By Ozone Amanda, Spirochicks Contributor
Jessica Ingersoll-Cope always kept her illness “closeted”, known only to her close friends and family. As a professional dancer, who had to stop working when an undiagnosed lyme infection disabled her, she felt confused, upset, and lost when her body stopped keeping up with her. Since so much of her life had been defined by “doing” and movement, her mysterious illness caused her to suffer a crisis of identity. (Most lyme sufferers will probably find this relatable.)
Jessica's new, fourteen-minute film, Forms of Identification, began as a conversation with a filmmaker best friend, and as a way for her to hold onto her dancer and performer self. But, as the three-year production process stretched along, the film became more about conveying the universality of loss and emphasizing the connection of her personal journey to a larger, communal struggle.
“There are so many definitions of loss,” Jessica says, “whether it be due to death, divorce, retirement, illness…At some point, everyone will experience profound loss.” In Forms of Identification, she uses her body to convey lethargy, exhaustion, and the disjointed feeling of self that loss leaves in its void. Jessica’s dancing is overlain with medical lyme definitions, footage of her pre-sickness art, and somewhat-eerie treatment scenes.
While the theme of the video is relatable to a broad spectrum of society, Forms of Identification is also a highly personal story. Jessica was originally very reticent about sharing details of her personal life with such a public audience. Having “closeted” her illness for years, she not only didn’t want to share personal details, she wasn’t sure she wanted the film to specify illness as the cause of her despair. But, for the viewer, the film’s poignancy of feeling and the power of Jessica’s filmed movement stem from this personalization.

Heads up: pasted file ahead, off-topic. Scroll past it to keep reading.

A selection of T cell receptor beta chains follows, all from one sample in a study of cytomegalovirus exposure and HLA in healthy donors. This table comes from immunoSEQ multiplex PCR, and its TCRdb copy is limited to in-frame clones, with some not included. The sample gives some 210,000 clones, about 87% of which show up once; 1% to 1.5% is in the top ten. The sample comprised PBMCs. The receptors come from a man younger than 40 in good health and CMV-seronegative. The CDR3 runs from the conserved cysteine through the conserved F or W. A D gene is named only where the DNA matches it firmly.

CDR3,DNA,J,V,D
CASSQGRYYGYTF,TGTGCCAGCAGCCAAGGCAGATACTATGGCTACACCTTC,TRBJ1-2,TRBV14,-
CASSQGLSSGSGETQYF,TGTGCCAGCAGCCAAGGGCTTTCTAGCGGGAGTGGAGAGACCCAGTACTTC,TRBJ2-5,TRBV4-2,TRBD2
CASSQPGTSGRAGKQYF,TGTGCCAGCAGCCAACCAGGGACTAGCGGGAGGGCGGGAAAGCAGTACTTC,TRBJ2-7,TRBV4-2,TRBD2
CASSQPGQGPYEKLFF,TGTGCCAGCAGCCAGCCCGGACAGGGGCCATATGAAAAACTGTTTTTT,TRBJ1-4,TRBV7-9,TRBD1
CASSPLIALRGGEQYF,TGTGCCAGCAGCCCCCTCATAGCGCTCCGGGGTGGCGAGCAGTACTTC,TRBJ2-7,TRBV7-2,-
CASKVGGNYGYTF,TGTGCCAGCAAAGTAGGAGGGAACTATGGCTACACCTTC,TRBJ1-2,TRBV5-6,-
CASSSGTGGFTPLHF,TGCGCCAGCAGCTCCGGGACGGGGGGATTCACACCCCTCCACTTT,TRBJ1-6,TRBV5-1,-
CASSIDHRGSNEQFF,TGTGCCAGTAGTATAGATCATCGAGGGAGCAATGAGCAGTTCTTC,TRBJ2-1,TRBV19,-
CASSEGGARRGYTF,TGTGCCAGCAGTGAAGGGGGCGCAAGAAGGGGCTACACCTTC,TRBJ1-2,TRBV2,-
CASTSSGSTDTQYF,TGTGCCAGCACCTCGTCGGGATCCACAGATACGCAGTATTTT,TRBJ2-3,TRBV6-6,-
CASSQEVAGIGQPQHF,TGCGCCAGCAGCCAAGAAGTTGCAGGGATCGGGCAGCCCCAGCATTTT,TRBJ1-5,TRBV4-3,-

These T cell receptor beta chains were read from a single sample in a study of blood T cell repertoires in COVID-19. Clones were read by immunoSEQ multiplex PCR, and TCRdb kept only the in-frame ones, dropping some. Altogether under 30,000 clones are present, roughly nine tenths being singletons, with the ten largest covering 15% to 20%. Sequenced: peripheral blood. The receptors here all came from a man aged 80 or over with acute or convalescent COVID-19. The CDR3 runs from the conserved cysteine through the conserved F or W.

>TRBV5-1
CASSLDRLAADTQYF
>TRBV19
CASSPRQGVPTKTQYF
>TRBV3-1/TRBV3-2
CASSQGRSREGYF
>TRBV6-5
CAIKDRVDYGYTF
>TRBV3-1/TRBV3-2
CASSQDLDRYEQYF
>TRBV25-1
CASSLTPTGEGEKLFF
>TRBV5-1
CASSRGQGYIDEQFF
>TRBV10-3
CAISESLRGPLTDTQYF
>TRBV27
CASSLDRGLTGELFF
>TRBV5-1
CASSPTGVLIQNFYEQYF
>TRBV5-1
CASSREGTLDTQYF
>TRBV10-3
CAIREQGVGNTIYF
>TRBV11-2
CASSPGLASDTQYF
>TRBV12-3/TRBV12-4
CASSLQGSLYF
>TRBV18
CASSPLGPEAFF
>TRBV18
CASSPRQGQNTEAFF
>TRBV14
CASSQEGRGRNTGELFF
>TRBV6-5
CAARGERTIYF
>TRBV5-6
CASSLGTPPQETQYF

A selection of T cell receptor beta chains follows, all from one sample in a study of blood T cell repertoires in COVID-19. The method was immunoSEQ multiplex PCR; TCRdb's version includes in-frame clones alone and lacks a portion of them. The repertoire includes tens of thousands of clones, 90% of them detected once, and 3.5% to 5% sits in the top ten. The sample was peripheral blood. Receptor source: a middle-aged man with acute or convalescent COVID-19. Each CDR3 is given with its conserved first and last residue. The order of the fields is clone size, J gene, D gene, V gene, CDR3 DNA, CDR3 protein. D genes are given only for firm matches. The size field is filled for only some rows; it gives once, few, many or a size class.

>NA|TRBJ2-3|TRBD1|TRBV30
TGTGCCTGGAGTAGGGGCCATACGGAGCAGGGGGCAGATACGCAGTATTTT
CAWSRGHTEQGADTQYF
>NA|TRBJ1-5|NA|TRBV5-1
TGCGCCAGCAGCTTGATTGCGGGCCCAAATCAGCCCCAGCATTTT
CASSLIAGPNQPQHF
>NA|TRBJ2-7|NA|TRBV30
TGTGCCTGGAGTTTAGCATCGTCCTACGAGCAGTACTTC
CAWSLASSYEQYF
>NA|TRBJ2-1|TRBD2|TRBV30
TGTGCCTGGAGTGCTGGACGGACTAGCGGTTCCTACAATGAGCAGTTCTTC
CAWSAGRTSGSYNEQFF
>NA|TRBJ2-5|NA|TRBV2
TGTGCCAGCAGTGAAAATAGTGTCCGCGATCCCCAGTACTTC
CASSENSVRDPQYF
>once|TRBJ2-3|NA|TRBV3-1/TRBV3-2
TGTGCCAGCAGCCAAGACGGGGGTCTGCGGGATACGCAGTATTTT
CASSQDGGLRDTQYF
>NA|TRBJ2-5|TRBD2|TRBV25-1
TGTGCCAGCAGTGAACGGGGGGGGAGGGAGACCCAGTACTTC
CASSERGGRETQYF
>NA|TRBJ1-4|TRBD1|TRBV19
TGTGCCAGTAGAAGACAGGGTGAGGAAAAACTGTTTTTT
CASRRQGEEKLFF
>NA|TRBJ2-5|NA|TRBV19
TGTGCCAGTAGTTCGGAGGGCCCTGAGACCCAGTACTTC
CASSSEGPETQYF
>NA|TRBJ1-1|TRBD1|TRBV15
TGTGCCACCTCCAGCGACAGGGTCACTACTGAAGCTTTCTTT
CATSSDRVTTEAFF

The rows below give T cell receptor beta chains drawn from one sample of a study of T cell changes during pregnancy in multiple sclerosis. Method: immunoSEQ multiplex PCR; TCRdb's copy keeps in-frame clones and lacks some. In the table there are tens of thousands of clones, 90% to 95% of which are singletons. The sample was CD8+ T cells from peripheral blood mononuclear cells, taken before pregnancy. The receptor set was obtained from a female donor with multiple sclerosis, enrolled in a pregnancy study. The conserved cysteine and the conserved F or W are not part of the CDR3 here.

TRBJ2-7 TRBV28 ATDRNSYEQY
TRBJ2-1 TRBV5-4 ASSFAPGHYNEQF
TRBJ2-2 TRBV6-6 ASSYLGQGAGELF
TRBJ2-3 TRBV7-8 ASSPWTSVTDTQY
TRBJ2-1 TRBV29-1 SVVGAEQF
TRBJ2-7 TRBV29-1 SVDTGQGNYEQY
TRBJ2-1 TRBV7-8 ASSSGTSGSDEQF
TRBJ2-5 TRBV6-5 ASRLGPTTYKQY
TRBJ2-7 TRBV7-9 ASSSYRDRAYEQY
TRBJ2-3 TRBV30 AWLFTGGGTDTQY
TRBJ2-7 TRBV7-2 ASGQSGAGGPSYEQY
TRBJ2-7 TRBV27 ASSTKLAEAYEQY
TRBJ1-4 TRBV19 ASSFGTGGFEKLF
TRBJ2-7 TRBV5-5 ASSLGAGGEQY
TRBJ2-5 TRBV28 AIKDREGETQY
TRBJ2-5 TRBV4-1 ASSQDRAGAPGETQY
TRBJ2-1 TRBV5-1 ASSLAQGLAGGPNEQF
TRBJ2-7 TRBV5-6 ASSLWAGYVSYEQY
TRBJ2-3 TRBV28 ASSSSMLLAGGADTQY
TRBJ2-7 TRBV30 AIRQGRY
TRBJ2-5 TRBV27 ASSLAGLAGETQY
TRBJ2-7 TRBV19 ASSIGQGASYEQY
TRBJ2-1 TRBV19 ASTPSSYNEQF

Kristin Tieche, her co-producer and filmmaker friend, eventually convinced her to share personal details, as well as her dancing. The result has been surprising and moving for Jessica. As the two began screening the film, audience members and fellow lyme sufferers began to tell Jessica what her dancing and film had meant to them and their own stories. Jessica says these connections made her realize that this experience and film was not just about her—that they were part of something larger.
Kristin and Jessica have entered Forms of Identification into a number of festivals—including Dance Camera West (LA), Marbella International Film Fest (Spain), and Chicago Reel Shorts—and have plans to submit to many more. But, for Jessica, the journey has mostly been about learning. Working with Kristin, she learned a great deal about filmmaking. Now, she says she has also gained from a sense of solidarity that the act of sharing her story with others has fostered—“It has been a very healing experience,” she adds. Jessica may still have a long way to go, but she is glad to know she has company.
To learn more about Jessica and the film, check out the Forms of Identification blogpage at: http://www.formsofidentification.blogspot.com/ Healing thoughts to all!